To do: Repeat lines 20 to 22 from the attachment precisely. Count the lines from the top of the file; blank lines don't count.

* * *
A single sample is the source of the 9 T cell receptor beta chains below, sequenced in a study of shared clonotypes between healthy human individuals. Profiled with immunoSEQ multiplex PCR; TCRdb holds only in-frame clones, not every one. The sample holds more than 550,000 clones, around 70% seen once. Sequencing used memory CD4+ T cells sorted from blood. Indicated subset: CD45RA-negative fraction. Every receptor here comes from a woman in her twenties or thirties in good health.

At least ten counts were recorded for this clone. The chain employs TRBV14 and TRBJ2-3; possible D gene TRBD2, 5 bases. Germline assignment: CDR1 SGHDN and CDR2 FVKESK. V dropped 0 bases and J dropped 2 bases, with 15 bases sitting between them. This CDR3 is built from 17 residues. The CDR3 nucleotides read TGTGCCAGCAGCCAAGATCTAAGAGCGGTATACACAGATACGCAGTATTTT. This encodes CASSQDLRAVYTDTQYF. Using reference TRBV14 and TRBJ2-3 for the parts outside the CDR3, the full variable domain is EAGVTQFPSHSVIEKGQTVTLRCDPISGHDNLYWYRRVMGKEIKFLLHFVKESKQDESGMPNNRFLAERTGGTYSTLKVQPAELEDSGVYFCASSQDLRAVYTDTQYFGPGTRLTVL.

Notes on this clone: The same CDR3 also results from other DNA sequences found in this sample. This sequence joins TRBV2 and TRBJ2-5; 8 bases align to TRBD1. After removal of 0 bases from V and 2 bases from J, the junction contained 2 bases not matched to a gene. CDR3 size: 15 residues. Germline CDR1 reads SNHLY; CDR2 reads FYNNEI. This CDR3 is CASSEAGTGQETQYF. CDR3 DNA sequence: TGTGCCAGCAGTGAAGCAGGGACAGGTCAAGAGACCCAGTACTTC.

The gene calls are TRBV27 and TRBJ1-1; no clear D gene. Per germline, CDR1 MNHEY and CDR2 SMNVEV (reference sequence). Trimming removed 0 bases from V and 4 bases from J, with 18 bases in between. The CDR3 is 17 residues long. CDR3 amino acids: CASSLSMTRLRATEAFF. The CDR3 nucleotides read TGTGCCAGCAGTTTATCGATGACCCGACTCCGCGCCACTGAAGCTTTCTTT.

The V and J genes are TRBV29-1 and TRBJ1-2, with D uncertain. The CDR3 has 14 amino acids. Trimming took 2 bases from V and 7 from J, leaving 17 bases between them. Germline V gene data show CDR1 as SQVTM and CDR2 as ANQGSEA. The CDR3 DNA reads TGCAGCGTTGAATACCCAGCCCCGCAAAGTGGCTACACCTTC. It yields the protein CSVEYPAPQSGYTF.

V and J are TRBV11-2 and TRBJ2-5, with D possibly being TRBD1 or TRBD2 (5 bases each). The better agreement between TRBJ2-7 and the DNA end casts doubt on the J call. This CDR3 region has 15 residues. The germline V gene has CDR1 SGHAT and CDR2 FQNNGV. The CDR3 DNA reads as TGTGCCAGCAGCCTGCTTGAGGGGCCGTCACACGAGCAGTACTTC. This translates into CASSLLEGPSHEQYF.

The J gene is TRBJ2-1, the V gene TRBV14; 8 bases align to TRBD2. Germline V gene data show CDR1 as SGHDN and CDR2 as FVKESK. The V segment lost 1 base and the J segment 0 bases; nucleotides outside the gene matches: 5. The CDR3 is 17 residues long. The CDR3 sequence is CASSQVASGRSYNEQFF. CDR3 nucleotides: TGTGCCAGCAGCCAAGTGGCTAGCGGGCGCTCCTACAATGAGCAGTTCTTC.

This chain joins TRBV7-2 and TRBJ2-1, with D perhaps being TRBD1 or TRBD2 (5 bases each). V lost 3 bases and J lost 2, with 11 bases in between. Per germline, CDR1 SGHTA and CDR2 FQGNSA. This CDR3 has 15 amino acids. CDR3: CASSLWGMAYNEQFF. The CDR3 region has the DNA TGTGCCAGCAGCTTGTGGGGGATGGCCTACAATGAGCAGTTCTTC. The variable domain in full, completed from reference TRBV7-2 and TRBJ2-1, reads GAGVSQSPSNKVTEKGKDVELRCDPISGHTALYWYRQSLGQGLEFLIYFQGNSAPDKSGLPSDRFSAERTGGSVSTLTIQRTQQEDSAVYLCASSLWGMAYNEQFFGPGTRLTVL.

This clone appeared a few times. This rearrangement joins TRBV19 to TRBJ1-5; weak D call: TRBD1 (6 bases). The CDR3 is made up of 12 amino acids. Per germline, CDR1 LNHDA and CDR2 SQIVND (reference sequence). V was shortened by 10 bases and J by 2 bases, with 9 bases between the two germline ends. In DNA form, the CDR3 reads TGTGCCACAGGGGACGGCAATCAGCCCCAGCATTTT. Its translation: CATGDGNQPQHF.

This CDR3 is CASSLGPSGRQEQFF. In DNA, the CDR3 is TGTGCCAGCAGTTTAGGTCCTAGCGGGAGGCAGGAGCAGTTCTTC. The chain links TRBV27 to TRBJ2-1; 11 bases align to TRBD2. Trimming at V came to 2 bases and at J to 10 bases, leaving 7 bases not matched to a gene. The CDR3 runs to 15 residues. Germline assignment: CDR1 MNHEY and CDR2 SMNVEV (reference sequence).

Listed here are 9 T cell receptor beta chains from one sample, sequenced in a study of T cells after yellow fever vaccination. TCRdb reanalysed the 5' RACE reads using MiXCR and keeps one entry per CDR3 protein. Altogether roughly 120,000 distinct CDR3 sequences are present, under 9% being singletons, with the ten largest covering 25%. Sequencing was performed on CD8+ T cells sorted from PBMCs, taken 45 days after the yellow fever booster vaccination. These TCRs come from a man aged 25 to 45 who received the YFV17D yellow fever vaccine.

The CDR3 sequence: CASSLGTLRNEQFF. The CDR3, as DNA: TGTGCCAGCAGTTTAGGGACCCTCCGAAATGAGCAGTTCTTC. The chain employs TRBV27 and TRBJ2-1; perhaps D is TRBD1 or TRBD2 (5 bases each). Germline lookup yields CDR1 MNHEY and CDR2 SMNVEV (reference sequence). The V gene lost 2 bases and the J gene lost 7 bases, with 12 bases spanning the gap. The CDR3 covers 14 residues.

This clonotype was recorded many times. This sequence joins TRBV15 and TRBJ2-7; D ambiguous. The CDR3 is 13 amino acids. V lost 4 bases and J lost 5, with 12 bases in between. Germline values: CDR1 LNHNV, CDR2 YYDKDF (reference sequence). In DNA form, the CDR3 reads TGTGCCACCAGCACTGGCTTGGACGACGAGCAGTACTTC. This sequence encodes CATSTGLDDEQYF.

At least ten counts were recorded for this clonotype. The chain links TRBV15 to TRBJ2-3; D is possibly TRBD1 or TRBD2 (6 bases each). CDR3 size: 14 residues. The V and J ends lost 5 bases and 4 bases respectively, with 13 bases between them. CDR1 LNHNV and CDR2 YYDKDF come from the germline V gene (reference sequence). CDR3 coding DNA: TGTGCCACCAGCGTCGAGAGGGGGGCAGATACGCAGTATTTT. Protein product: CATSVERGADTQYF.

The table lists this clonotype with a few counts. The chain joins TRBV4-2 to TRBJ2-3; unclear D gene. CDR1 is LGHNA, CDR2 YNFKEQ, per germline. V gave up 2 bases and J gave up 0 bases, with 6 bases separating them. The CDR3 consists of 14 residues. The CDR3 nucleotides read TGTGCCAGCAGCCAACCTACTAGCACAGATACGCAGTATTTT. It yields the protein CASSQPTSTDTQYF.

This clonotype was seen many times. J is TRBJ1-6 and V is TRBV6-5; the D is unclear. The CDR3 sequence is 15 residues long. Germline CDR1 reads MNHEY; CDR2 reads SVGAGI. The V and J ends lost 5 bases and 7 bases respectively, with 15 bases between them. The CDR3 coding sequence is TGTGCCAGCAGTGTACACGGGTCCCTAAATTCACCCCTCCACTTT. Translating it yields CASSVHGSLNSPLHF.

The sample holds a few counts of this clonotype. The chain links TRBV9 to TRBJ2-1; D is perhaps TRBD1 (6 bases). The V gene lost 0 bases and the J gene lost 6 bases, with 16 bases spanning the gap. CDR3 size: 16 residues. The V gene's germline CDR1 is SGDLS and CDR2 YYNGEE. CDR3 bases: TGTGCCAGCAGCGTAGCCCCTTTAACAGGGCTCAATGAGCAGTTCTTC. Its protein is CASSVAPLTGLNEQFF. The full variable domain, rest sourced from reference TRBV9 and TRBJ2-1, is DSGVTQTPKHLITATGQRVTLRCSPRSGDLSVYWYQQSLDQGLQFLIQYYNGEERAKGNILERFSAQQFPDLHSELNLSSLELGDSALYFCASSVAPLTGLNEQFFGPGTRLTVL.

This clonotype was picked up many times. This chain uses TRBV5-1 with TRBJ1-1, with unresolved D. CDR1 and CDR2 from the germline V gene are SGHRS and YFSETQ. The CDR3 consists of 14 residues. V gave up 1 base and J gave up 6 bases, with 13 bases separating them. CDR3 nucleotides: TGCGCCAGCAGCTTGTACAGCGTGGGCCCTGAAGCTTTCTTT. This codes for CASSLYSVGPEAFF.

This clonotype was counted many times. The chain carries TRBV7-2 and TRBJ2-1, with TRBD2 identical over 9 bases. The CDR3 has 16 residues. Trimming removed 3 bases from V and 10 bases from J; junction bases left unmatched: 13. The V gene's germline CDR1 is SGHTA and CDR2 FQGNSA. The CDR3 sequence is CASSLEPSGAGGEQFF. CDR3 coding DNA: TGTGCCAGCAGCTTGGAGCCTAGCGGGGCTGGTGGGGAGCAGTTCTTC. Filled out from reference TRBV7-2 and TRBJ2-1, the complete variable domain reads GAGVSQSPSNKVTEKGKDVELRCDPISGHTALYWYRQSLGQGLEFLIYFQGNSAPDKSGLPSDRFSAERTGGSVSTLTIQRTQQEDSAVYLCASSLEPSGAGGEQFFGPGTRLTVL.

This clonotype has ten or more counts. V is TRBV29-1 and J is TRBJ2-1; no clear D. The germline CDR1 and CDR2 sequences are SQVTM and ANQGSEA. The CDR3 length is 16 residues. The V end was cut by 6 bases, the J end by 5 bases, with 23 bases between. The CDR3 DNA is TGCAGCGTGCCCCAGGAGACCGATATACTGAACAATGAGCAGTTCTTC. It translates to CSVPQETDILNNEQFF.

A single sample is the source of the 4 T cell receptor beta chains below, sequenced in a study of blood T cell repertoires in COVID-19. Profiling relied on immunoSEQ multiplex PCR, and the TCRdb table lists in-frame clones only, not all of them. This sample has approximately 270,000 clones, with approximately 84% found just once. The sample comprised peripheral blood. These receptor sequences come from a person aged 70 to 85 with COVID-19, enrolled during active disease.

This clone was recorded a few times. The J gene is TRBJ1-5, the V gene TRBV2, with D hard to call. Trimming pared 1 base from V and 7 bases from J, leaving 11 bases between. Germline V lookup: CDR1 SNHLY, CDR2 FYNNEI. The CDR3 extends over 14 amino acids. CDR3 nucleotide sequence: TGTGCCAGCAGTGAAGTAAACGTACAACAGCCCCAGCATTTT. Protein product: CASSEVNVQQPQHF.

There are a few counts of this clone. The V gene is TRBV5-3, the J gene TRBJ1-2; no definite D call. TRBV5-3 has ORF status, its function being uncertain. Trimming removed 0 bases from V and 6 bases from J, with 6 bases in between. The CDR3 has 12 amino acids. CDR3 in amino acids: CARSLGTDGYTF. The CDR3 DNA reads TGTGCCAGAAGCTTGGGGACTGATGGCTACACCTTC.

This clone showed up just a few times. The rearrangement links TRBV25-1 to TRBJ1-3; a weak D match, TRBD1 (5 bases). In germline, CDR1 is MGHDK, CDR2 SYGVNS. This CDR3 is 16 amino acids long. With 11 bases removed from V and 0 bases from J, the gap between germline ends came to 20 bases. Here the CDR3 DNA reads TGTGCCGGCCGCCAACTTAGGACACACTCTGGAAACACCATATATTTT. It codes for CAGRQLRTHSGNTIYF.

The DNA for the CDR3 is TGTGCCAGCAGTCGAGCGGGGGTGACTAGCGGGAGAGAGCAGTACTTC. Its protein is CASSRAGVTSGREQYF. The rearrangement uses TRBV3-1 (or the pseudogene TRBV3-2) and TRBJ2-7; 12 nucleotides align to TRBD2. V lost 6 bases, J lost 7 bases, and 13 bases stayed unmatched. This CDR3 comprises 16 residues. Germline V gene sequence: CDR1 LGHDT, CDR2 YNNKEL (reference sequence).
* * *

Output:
This clonotype has ten or more counts. V is TRBV29-1 and J is TRBJ2-1; no clear D. The germline CDR1 and CDR2 sequences are SQVTM and ANQGSEA. The CDR3 length is 16 residues. The V end was cut by 6 bases, the J end by 5 bases, with 23 bases between. The CDR3 DNA is TGCAGCGTGCCCCAGGAGACCGATATACTGAACAATGAGCAGTTCTTC. It translates to CSVPQETDILNNEQFF.

A single sample is the source of the 4 T cell receptor beta chains below, sequenced in a study of blood T cell repertoires in COVID-19. Profiling relied on immunoSEQ multiplex PCR, and the TCRdb table lists in-frame clones only, not all of them. This sample has approximately 270,000 clones, with approximately 84% found just once. The sample comprised peripheral blood. These receptor sequences come from a person aged 70 to 85 with COVID-19, enrolled during active disease.

This clone was recorded a few times. The J gene is TRBJ1-5, the V gene TRBV2, with D hard to call. Trimming pared 1 base from V and 7 bases from J, leaving 11 bases between. Germline V lookup: CDR1 SNHLY, CDR2 FYNNEI. The CDR3 extends over 14 amino acids. CDR3 nucleotide sequence: TGTGCCAGCAGTGAAGTAAACGTACAACAGCCCCAGCATTTT. Protein product: CASSEVNVQQPQHF.